Investing is a loser’s game, so stop trying to win and just lose less.
Updated: Apr 22, 2020
There are a lot of terrific pool players in the world, however, I am not one of them and likely never will be for that matter. Yet, despite my inordinate lack of skill, I developed the perfect strategy that has enabled me to consistently beat all of my friends, who are also terrible pool players. You probably don’t care how I have done this, but I’m going to tell you anyway. My strategy stems from two observations I made:
1. The only sure-fire way to lose in pool is to sink the 8-ball prematurely.
2. The only skill that my friends and I exhibited, with regard to pool, was our ability to consistently sink the 8-ball prematurely.
I realized all I had to do to beat my friends was avoid sinking the 8-ball prematurely and, more or less, stand in the vicinity of the pool table, hold a pool cue and watch until my opponent sunk the 8-ball themselves. I began to do just this and, seemingly overnight, I began winning game after game. Did I ever truly beat an opponent in the sense that I outplayed them? Probably not, but my win/loss record showed substantially more wins than losses and that’s all that really matters.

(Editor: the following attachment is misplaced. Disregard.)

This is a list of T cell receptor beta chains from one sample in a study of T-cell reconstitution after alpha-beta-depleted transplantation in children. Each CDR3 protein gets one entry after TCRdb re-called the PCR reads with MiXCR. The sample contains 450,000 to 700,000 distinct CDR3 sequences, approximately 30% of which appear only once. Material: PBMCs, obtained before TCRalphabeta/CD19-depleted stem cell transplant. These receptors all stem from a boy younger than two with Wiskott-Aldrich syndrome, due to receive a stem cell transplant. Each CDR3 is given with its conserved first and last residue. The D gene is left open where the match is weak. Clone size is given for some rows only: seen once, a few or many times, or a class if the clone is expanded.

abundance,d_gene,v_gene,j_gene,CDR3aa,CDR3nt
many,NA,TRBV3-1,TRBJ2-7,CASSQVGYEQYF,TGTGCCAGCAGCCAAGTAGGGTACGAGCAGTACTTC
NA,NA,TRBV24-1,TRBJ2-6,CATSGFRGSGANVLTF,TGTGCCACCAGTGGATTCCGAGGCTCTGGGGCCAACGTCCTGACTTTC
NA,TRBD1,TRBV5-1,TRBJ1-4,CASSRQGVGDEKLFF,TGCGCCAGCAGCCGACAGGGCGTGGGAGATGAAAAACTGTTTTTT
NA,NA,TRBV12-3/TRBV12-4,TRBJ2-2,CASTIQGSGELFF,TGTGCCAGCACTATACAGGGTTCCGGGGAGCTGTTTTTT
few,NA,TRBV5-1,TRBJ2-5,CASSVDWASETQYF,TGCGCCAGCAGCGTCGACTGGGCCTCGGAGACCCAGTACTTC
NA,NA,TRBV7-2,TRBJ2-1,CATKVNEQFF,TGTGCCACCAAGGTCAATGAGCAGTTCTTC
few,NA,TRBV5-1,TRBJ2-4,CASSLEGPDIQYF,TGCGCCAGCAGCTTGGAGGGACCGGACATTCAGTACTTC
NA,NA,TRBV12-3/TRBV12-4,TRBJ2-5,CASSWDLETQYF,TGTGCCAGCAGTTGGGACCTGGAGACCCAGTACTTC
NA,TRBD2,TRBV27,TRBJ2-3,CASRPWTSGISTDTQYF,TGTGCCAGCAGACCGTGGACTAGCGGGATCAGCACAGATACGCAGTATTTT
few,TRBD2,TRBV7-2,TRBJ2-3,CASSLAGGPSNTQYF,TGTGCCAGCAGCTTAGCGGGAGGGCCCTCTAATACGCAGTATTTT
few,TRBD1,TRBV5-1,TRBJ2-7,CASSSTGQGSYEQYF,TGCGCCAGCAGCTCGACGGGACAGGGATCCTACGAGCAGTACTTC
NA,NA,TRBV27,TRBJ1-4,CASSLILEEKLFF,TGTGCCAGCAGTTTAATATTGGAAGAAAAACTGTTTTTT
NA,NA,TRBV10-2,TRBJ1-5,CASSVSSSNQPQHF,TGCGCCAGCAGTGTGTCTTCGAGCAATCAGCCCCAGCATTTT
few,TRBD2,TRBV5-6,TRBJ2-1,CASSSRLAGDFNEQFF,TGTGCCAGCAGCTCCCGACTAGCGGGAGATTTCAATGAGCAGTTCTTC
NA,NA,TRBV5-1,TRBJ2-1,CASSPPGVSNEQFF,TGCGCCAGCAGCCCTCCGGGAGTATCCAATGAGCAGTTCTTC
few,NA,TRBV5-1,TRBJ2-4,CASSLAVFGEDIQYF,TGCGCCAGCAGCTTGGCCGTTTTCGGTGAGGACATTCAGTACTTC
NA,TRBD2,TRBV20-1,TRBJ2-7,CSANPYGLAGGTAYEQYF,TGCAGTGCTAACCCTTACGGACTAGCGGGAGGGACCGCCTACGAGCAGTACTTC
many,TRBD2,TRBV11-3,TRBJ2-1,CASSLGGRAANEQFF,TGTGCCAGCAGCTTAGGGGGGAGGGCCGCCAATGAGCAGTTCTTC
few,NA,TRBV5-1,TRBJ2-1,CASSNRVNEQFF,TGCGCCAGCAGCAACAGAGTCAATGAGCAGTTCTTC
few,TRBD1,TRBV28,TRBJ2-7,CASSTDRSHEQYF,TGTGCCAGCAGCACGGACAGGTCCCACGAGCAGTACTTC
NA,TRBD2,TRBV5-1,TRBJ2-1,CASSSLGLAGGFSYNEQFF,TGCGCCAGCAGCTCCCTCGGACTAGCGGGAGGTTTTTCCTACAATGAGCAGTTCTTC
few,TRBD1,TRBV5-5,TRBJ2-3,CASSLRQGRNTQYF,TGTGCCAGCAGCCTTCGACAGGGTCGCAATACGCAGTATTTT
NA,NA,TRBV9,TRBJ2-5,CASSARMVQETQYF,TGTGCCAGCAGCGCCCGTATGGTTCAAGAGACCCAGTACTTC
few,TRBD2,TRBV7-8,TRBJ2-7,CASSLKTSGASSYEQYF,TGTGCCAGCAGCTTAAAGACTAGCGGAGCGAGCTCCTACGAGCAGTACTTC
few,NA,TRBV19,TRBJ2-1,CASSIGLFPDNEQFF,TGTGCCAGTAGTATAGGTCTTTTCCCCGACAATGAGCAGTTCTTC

The reason I have told this story is because investing is very similar to my anti-climactic, hypothetical pool career. Similar to my friends who actually genuinely tried to win pool games, many investors continually chase exponential growth and are willing to continually lose money in the short term in hopes that, at some point, one of their investments will take off. What these investors are failing to realize is that while they continue to wait on a few specific investments they are missing out on broad market growth. To add salt to the wound, while they miss out on this growth there is somebody putting in none of the effort they are (insert me holding a pool cue) who is continually benefiting from their losses and steadily making money.
To wrap up, alike to a pool game played by awful pool players, investing is a loser’s game in the sense that to “win” you don’t need to outperform other investors, you simply need to make less mistakes than them.